EVEN without a single confirmed case, sub-Saharan Africa may be the region hardest hit outside Asia by the spread of the coronavirus.
The outbreak has shut down entire swathes of the Chinese economy, threatening world economic growth and curbing appetite for oil and metals that are the lifeline of many African nations.
A slowdown in the world’s second-largest economy and a 5 percent drop in oil prices over one year could mean $4bn in lost export revenue for sub-Saharan Africa, or the equivalent to 0.3 percent of its GDP — more than any other continent outside Asia, according to a study by the Overseas Development Institute.
‘Many developing countries are increasingly dependent on China for trade, both for imports and exports,’ Dirk Willem te Velde, principal research fellow at the institute, said in London. ‘If you want to raise the quality of your growth that is more job intensive and more resilient to shocks then you have got to diversify, and when you have a shock like this it makes you realise that.’
The IMF slashed its economic growth projection for Africa’s top oil exporter, Nigeria, to 2 percent from 2.5 percent because of a decline in oil prices. The drop has led to pressure on the naira given crude accounts for 90 percent of the West African nation’s exports.
Weaker demand from China also puts other resource-dependent economies such as Angola, the Democratic Republic of the Congo and Zambia at risk. Crude prices are down about 11 percent this year. Copper and iron ore prices have declined 8 percent and 1.5 percent respectively this year.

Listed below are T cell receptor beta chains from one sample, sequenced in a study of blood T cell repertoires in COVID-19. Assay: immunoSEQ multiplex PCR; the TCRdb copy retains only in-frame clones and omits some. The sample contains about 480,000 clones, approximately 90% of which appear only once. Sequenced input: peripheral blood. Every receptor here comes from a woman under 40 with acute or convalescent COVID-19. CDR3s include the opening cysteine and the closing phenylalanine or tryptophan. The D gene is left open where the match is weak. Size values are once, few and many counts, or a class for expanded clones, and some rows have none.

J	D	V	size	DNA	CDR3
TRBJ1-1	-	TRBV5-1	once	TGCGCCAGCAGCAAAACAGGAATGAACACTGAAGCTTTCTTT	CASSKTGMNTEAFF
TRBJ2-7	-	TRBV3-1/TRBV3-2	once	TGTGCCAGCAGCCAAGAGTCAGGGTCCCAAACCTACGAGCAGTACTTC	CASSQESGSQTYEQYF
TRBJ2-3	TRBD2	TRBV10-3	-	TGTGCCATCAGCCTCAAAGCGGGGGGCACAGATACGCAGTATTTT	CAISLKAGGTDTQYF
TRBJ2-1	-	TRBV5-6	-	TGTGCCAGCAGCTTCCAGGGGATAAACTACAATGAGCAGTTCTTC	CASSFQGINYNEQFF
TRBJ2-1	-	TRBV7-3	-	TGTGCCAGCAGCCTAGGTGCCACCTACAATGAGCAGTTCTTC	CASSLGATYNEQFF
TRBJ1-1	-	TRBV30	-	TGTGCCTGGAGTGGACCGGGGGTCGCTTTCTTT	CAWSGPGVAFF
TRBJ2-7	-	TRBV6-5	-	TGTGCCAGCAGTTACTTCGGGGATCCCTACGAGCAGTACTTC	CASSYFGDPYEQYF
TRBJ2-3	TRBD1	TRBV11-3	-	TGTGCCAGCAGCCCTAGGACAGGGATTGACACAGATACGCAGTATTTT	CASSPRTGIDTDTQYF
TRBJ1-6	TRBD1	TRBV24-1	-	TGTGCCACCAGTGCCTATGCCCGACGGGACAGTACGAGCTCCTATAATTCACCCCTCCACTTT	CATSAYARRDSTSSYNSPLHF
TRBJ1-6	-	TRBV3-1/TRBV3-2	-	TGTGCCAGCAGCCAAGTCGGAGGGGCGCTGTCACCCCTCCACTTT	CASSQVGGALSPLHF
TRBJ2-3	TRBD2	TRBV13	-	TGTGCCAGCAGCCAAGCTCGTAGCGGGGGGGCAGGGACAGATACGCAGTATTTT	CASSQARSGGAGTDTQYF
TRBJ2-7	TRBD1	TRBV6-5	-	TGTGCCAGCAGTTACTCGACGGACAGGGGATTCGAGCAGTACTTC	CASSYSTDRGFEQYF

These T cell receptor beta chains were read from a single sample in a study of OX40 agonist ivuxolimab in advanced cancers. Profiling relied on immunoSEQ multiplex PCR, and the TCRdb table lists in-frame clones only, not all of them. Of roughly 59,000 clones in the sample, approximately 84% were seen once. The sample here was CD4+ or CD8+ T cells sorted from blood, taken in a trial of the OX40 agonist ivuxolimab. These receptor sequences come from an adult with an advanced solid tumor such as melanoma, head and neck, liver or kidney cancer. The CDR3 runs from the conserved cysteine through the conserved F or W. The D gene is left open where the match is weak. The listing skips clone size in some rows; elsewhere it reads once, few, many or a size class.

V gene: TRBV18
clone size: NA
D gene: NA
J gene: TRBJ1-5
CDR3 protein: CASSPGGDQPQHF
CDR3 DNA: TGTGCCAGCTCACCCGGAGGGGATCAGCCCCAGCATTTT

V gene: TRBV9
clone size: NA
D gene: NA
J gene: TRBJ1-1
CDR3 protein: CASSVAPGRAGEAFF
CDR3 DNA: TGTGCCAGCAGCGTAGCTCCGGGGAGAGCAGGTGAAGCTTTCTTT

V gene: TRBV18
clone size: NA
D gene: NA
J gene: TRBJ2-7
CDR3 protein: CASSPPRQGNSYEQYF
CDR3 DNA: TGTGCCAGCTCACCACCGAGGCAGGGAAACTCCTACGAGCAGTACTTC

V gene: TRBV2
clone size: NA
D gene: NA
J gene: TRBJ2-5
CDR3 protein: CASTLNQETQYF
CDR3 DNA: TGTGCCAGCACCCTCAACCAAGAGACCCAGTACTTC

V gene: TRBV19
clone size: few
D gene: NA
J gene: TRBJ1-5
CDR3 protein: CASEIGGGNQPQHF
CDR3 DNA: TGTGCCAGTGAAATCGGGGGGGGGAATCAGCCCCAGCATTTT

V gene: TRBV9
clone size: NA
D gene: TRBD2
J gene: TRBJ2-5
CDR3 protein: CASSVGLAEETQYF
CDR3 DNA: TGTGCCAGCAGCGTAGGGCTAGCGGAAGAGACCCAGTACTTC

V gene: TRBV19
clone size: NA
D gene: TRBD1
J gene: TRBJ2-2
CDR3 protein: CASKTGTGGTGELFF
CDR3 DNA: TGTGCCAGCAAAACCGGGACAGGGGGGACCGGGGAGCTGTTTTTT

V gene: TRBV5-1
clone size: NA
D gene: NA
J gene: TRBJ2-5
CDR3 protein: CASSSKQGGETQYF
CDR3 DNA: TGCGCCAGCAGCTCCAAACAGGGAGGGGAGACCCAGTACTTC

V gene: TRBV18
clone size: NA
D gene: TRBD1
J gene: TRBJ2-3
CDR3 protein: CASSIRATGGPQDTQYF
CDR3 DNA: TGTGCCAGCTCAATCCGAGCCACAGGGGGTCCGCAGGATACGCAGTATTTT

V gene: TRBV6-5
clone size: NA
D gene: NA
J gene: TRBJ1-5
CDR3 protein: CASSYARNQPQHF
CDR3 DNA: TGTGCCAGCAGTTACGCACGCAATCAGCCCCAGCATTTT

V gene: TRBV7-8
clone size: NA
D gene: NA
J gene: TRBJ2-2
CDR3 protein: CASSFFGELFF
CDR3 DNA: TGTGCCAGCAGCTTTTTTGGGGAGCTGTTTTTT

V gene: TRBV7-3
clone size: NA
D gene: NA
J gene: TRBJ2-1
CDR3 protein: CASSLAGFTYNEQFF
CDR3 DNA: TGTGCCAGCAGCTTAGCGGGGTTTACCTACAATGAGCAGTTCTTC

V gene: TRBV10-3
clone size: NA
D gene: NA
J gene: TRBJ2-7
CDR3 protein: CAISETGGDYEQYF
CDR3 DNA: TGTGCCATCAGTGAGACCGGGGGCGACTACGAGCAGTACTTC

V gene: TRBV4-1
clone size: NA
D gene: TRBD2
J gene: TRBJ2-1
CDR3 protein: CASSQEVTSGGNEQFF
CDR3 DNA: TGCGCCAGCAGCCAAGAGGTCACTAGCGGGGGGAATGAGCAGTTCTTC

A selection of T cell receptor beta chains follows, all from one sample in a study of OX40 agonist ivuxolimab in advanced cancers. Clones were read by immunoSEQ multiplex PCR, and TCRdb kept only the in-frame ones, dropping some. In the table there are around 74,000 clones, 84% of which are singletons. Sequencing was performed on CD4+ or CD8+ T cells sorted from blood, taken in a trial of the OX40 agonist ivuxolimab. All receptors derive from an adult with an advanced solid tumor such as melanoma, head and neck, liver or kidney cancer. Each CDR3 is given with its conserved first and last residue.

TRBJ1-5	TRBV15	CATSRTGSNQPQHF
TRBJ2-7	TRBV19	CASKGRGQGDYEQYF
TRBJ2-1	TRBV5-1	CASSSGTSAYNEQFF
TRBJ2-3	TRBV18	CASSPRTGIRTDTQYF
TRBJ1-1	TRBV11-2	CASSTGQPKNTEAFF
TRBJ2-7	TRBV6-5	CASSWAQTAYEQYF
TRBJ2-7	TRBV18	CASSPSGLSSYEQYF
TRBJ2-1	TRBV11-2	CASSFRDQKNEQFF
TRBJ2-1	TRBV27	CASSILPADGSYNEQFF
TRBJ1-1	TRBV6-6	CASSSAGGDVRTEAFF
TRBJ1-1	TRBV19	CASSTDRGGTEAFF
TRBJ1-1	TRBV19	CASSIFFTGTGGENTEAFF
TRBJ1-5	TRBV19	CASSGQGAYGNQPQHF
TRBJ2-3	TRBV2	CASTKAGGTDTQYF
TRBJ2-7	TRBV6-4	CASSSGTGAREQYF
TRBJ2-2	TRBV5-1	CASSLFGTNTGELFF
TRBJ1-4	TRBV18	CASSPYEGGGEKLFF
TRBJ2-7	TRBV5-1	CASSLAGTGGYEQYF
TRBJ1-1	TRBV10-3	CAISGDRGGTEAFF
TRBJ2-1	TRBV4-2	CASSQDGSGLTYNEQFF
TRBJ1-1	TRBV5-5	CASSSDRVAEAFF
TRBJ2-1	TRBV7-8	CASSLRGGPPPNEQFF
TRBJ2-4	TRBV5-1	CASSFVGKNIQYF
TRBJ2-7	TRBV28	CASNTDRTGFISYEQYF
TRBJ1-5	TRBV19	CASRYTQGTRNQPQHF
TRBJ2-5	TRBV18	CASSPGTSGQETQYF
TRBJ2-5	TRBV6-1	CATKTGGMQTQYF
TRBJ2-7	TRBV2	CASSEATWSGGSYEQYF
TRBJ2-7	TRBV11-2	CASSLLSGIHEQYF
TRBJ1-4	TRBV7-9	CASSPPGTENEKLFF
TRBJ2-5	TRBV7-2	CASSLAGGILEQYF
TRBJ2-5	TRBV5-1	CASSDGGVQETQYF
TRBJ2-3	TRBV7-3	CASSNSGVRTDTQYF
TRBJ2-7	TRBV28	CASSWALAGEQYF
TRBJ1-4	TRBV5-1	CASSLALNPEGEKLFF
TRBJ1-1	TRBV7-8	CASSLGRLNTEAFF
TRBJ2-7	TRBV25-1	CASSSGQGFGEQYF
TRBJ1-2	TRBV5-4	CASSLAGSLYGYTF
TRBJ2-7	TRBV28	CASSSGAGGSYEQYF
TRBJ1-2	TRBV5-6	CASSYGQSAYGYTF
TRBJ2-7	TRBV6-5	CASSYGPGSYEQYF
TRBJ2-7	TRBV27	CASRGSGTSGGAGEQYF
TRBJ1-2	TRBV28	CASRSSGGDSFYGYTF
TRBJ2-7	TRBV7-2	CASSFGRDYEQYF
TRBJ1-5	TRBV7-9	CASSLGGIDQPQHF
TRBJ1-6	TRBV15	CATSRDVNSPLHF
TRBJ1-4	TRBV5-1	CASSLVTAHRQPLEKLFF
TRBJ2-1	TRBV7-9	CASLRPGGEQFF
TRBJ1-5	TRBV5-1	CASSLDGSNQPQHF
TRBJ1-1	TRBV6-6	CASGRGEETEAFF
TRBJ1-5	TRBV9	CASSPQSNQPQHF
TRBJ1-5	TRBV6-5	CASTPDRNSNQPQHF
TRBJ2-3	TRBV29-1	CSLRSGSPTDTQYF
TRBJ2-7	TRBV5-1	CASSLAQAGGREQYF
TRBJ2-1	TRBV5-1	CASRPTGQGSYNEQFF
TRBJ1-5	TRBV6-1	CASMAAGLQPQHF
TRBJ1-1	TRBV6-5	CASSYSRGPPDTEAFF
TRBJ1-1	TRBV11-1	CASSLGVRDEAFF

African central bankers are starting to sound alarm bells.
‘It is a catastrophe that is unfolding,’ Bank of Namibia governor Ipumbu Shiimi told reporters after cutting interest rates on February 19. ‘We don’t know exactly where and when it is going to peak but I think it is already starting to disrupt economic activities.’
The country sells almost a fifth of its exports, mostly diamonds and copper, to China.
The South Africa Reserve Bank will take into account the virus impact on the global economy at its next rate-setting meeting, said Chris Loewald, a member of its monetary policy committee.
‘It’s quite clear, we have seen the copper price being affected, it’s reduced, so that obviously affects our economy directly,’ Zambian central bank governor Denny Kalyalya said. ‘The full extent of that is not calibrated at this point but definitely, it has a negative effect.’
Unlike when the severe acute respiratory syndrome (SARS) epidemic started in China in 2003, the Chinese economy is now more integrated into the rest of the world, representing 18 percent of global GDP. In just over a decade, the Asian nation has displaced the US as Africa’s single largest trade partner. A slump in Chinese consumer spending will hit smaller, niche export markets too.
‘This will have an impact on other African countries who are actively trying to export more goods to China,’ said Leah Lynch, deputy director at Development Reimagined, a consultancy based in Beijing. Examples of what would be affected by a slowdown in China’s food and beverage sector include Namibian beef, Rwandan coffee, Kenyan avocados and South Africa citrus, she said.
Still, Africa could bounce back quickly once the outbreak is brought under control, said Razia Khan, chief economist for Africa and the Middle East with Standard Chartered Bank.
‘As this does not have the normal characteristics of a global demand slowdown, there is little reason to believe that the traditional relationship between African growth and global growth will hold,’ Khan said, referring to Africa’s usual sluggish response to a global upturn.
‘This time, with expectations of a V-shaped recovery in China, that long lag may not be in place.’